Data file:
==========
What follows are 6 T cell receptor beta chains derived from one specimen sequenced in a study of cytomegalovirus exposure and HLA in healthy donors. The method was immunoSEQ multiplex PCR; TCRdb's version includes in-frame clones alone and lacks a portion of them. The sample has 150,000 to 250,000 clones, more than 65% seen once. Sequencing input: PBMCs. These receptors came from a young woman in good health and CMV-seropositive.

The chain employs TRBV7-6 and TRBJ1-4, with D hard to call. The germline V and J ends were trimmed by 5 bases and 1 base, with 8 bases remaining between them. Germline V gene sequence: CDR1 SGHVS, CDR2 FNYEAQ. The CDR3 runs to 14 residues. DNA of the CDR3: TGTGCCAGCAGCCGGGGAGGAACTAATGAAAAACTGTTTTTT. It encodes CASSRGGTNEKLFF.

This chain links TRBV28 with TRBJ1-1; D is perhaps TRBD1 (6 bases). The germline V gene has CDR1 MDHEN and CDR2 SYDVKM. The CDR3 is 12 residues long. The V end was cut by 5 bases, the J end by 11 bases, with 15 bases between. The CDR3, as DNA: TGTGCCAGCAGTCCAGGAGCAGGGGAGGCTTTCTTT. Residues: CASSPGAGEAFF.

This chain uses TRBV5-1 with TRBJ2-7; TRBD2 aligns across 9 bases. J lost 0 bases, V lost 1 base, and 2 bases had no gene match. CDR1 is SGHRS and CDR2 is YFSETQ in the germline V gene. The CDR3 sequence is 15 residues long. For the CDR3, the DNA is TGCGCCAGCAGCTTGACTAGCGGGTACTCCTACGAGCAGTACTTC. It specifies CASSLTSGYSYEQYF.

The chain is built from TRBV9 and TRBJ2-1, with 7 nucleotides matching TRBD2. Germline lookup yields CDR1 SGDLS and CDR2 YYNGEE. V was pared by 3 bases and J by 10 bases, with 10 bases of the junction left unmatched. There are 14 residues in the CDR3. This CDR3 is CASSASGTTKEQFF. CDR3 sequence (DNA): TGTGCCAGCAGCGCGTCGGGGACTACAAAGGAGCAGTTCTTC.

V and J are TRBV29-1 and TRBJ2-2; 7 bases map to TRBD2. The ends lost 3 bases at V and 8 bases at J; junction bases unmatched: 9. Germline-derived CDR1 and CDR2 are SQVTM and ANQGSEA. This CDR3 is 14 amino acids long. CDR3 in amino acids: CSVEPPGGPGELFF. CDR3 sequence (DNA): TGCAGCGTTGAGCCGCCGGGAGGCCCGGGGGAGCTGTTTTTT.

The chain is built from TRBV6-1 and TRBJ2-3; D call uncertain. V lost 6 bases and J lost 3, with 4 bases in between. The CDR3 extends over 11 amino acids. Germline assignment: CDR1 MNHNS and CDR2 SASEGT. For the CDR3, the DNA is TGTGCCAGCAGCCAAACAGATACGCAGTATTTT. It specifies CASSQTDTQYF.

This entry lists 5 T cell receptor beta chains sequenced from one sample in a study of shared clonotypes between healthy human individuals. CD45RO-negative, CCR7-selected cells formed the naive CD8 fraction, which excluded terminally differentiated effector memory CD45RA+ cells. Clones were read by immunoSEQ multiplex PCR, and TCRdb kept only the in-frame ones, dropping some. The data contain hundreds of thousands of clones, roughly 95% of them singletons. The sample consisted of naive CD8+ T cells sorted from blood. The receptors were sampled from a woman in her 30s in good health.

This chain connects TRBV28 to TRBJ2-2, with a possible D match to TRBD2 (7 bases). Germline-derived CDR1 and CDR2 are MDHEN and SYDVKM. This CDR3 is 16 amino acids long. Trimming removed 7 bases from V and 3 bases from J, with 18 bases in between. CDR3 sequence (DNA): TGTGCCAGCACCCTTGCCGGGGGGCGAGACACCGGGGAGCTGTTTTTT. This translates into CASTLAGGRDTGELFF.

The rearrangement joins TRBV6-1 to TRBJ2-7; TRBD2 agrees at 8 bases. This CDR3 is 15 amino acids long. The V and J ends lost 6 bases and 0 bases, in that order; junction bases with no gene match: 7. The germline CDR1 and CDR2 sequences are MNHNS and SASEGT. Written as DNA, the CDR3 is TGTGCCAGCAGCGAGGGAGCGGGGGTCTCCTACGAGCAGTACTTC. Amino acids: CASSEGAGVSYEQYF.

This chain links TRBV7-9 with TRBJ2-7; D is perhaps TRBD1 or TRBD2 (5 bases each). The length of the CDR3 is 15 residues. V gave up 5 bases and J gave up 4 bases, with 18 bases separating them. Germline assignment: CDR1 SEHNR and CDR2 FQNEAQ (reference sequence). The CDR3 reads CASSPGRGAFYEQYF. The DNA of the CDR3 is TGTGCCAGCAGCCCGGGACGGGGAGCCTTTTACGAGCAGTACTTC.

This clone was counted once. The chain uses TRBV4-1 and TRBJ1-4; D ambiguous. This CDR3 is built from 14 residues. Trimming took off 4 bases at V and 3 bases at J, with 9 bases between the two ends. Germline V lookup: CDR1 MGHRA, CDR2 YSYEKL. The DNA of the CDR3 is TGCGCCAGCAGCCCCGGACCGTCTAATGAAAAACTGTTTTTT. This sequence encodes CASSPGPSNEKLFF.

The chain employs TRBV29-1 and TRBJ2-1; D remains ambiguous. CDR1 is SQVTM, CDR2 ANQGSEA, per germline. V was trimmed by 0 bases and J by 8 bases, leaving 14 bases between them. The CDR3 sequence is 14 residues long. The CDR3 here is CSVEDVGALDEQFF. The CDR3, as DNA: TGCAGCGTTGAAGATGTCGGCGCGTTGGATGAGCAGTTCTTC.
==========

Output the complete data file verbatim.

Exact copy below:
What follows are 6 T cell receptor beta chains derived from one specimen sequenced in a study of cytomegalovirus exposure and HLA in healthy donors. The method was immunoSEQ multiplex PCR; TCRdb's version includes in-frame clones alone and lacks a portion of them. The sample has 150,000 to 250,000 clones, more than 65% seen once. Sequencing input: PBMCs. These receptors came from a young woman in good health and CMV-seropositive.

The chain employs TRBV7-6 and TRBJ1-4, with D hard to call. The germline V and J ends were trimmed by 5 bases and 1 base, with 8 bases remaining between them. Germline V gene sequence: CDR1 SGHVS, CDR2 FNYEAQ. The CDR3 runs to 14 residues. DNA of the CDR3: TGTGCCAGCAGCCGGGGAGGAACTAATGAAAAACTGTTTTTT. It encodes CASSRGGTNEKLFF.

This chain links TRBV28 with TRBJ1-1; D is perhaps TRBD1 (6 bases). The germline V gene has CDR1 MDHEN and CDR2 SYDVKM. The CDR3 is 12 residues long. The V end was cut by 5 bases, the J end by 11 bases, with 15 bases between. The CDR3, as DNA: TGTGCCAGCAGTCCAGGAGCAGGGGAGGCTTTCTTT. Residues: CASSPGAGEAFF.

This chain uses TRBV5-1 with TRBJ2-7; TRBD2 aligns across 9 bases. J lost 0 bases, V lost 1 base, and 2 bases had no gene match. CDR1 is SGHRS and CDR2 is YFSETQ in the germline V gene. The CDR3 sequence is 15 residues long. For the CDR3, the DNA is TGCGCCAGCAGCTTGACTAGCGGGTACTCCTACGAGCAGTACTTC. It specifies CASSLTSGYSYEQYF.

The chain is built from TRBV9 and TRBJ2-1, with 7 nucleotides matching TRBD2. Germline lookup yields CDR1 SGDLS and CDR2 YYNGEE. V was pared by 3 bases and J by 10 bases, with 10 bases of the junction left unmatched. There are 14 residues in the CDR3. This CDR3 is CASSASGTTKEQFF. CDR3 sequence (DNA): TGTGCCAGCAGCGCGTCGGGGACTACAAAGGAGCAGTTCTTC.

V and J are TRBV29-1 and TRBJ2-2; 7 bases map to TRBD2. The ends lost 3 bases at V and 8 bases at J; junction bases unmatched: 9. Germline-derived CDR1 and CDR2 are SQVTM and ANQGSEA. This CDR3 is 14 amino acids long. CDR3 in amino acids: CSVEPPGGPGELFF. CDR3 sequence (DNA): TGCAGCGTTGAGCCGCCGGGAGGCCCGGGGGAGCTGTTTTTT.

The chain is built from TRBV6-1 and TRBJ2-3; D call uncertain. V lost 6 bases and J lost 3, with 4 bases in between. The CDR3 extends over 11 amino acids. Germline assignment: CDR1 MNHNS and CDR2 SASEGT. For the CDR3, the DNA is TGTGCCAGCAGCCAAACAGATACGCAGTATTTT. It specifies CASSQTDTQYF.

This entry lists 5 T cell receptor beta chains sequenced from one sample in a study of shared clonotypes between healthy human individuals. CD45RO-negative, CCR7-selected cells formed the naive CD8 fraction, which excluded terminally differentiated effector memory CD45RA+ cells. Clones were read by immunoSEQ multiplex PCR, and TCRdb kept only the in-frame ones, dropping some. The data contain hundreds of thousands of clones, roughly 95% of them singletons. The sample consisted of naive CD8+ T cells sorted from blood. The receptors were sampled from a woman in her 30s in good health.

This chain connects TRBV28 to TRBJ2-2, with a possible D match to TRBD2 (7 bases). Germline-derived CDR1 and CDR2 are MDHEN and SYDVKM. This CDR3 is 16 amino acids long. Trimming removed 7 bases from V and 3 bases from J, with 18 bases in between. CDR3 sequence (DNA): TGTGCCAGCACCCTTGCCGGGGGGCGAGACACCGGGGAGCTGTTTTTT. This translates into CASTLAGGRDTGELFF.

The rearrangement joins TRBV6-1 to TRBJ2-7; TRBD2 agrees at 8 bases. This CDR3 is 15 amino acids long. The V and J ends lost 6 bases and 0 bases, in that order; junction bases with no gene match: 7. The germline CDR1 and CDR2 sequences are MNHNS and SASEGT. Written as DNA, the CDR3 is TGTGCCAGCAGCGAGGGAGCGGGGGTCTCCTACGAGCAGTACTTC. Amino acids: CASSEGAGVSYEQYF.

This chain links TRBV7-9 with TRBJ2-7; D is perhaps TRBD1 or TRBD2 (5 bases each). The length of the CDR3 is 15 residues. V gave up 5 bases and J gave up 4 bases, with 18 bases separating them. Germline assignment: CDR1 SEHNR and CDR2 FQNEAQ (reference sequence). The CDR3 reads CASSPGRGAFYEQYF. The DNA of the CDR3 is TGTGCCAGCAGCCCGGGACGGGGAGCCTTTTACGAGCAGTACTTC.

This clone was counted once. The chain uses TRBV4-1 and TRBJ1-4; D ambiguous. This CDR3 is built from 14 residues. Trimming took off 4 bases at V and 3 bases at J, with 9 bases between the two ends. Germline V lookup: CDR1 MGHRA, CDR2 YSYEKL. The DNA of the CDR3 is TGCGCCAGCAGCCCCGGACCGTCTAATGAAAAACTGTTTTTT. This sequence encodes CASSPGPSNEKLFF.

The chain employs TRBV29-1 and TRBJ2-1; D remains ambiguous. CDR1 is SQVTM, CDR2 ANQGSEA, per germline. V was trimmed by 0 bases and J by 8 bases, leaving 14 bases between them. The CDR3 sequence is 14 residues long. The CDR3 here is CSVEDVGALDEQFF. The CDR3, as DNA: TGCAGCGTTGAAGATGTCGGCGCGTTGGATGAGCAGTTCTTC.